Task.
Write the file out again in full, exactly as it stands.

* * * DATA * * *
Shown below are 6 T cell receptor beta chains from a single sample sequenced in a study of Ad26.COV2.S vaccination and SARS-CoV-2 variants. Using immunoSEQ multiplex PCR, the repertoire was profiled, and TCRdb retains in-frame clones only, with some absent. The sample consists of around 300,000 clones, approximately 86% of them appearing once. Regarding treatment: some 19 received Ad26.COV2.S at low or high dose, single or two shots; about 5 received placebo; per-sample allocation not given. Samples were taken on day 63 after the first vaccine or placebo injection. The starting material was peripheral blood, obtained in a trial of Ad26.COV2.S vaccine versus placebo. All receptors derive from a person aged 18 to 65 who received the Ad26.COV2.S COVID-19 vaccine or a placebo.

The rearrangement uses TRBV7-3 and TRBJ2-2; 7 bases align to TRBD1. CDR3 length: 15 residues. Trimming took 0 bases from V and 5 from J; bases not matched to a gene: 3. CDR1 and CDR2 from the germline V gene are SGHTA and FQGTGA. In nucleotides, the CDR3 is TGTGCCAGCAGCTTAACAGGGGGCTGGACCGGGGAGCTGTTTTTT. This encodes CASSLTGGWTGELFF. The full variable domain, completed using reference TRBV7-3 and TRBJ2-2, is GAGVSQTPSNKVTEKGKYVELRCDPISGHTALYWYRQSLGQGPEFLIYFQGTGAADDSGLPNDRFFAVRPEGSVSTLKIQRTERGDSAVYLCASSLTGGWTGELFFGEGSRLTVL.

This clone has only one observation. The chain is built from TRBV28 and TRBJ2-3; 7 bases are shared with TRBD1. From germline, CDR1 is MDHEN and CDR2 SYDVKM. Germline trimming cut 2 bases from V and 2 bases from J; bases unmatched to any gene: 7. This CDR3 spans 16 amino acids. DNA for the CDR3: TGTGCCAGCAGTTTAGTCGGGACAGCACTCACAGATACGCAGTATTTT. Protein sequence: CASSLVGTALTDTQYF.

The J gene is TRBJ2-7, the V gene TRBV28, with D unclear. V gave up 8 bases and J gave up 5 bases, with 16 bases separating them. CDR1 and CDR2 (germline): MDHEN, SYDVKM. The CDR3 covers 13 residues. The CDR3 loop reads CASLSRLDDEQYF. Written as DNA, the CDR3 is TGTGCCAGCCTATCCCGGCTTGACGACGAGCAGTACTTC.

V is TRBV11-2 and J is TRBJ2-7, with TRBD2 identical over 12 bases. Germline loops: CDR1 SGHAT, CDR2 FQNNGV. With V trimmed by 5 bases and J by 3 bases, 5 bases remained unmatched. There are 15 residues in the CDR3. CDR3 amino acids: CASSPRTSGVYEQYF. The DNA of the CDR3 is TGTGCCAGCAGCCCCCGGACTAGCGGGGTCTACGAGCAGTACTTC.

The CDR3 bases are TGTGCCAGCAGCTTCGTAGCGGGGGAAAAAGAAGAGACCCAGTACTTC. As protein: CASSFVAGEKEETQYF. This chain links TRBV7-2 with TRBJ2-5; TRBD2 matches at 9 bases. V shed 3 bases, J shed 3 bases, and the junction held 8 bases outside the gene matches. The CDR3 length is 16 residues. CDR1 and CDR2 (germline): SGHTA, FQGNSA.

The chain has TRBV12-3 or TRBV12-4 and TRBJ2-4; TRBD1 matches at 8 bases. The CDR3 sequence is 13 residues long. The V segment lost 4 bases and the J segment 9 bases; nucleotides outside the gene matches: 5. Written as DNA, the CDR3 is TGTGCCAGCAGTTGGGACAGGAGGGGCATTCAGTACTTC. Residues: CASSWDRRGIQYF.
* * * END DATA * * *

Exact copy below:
Shown below are 6 T cell receptor beta chains from a single sample sequenced in a study of Ad26.COV2.S vaccination and SARS-CoV-2 variants. Using immunoSEQ multiplex PCR, the repertoire was profiled, and TCRdb retains in-frame clones only, with some absent. The sample consists of around 300,000 clones, approximately 86% of them appearing once. Regarding treatment: some 19 received Ad26.COV2.S at low or high dose, single or two shots; about 5 received placebo; per-sample allocation not given. Samples were taken on day 63 after the first vaccine or placebo injection. The starting material was peripheral blood, obtained in a trial of Ad26.COV2.S vaccine versus placebo. All receptors derive from a person aged 18 to 65 who received the Ad26.COV2.S COVID-19 vaccine or a placebo.

The rearrangement uses TRBV7-3 and TRBJ2-2; 7 bases align to TRBD1. CDR3 length: 15 residues. Trimming took 0 bases from V and 5 from J; bases not matched to a gene: 3. CDR1 and CDR2 from the germline V gene are SGHTA and FQGTGA. In nucleotides, the CDR3 is TGTGCCAGCAGCTTAACAGGGGGCTGGACCGGGGAGCTGTTTTTT. This encodes CASSLTGGWTGELFF. The full variable domain, completed using reference TRBV7-3 and TRBJ2-2, is GAGVSQTPSNKVTEKGKYVELRCDPISGHTALYWYRQSLGQGPEFLIYFQGTGAADDSGLPNDRFFAVRPEGSVSTLKIQRTERGDSAVYLCASSLTGGWTGELFFGEGSRLTVL.

This clone has only one observation. The chain is built from TRBV28 and TRBJ2-3; 7 bases are shared with TRBD1. From germline, CDR1 is MDHEN and CDR2 SYDVKM. Germline trimming cut 2 bases from V and 2 bases from J; bases unmatched to any gene: 7. This CDR3 spans 16 amino acids. DNA for the CDR3: TGTGCCAGCAGTTTAGTCGGGACAGCACTCACAGATACGCAGTATTTT. Protein sequence: CASSLVGTALTDTQYF.

The J gene is TRBJ2-7, the V gene TRBV28, with D unclear. V gave up 8 bases and J gave up 5 bases, with 16 bases separating them. CDR1 and CDR2 (germline): MDHEN, SYDVKM. The CDR3 covers 13 residues. The CDR3 loop reads CASLSRLDDEQYF. Written as DNA, the CDR3 is TGTGCCAGCCTATCCCGGCTTGACGACGAGCAGTACTTC.

V is TRBV11-2 and J is TRBJ2-7, with TRBD2 identical over 12 bases. Germline loops: CDR1 SGHAT, CDR2 FQNNGV. With V trimmed by 5 bases and J by 3 bases, 5 bases remained unmatched. There are 15 residues in the CDR3. CDR3 amino acids: CASSPRTSGVYEQYF. The DNA of the CDR3 is TGTGCCAGCAGCCCCCGGACTAGCGGGGTCTACGAGCAGTACTTC.

The CDR3 bases are TGTGCCAGCAGCTTCGTAGCGGGGGAAAAAGAAGAGACCCAGTACTTC. As protein: CASSFVAGEKEETQYF. This chain links TRBV7-2 with TRBJ2-5; TRBD2 matches at 9 bases. V shed 3 bases, J shed 3 bases, and the junction held 8 bases outside the gene matches. The CDR3 length is 16 residues. CDR1 and CDR2 (germline): SGHTA, FQGNSA.

The chain has TRBV12-3 or TRBV12-4 and TRBJ2-4; TRBD1 matches at 8 bases. The CDR3 sequence is 13 residues long. The V segment lost 4 bases and the J segment 9 bases; nucleotides outside the gene matches: 5. Written as DNA, the CDR3 is TGTGCCAGCAGTTGGGACAGGAGGGGCATTCAGTACTTC. Residues: CASSWDRRGIQYF.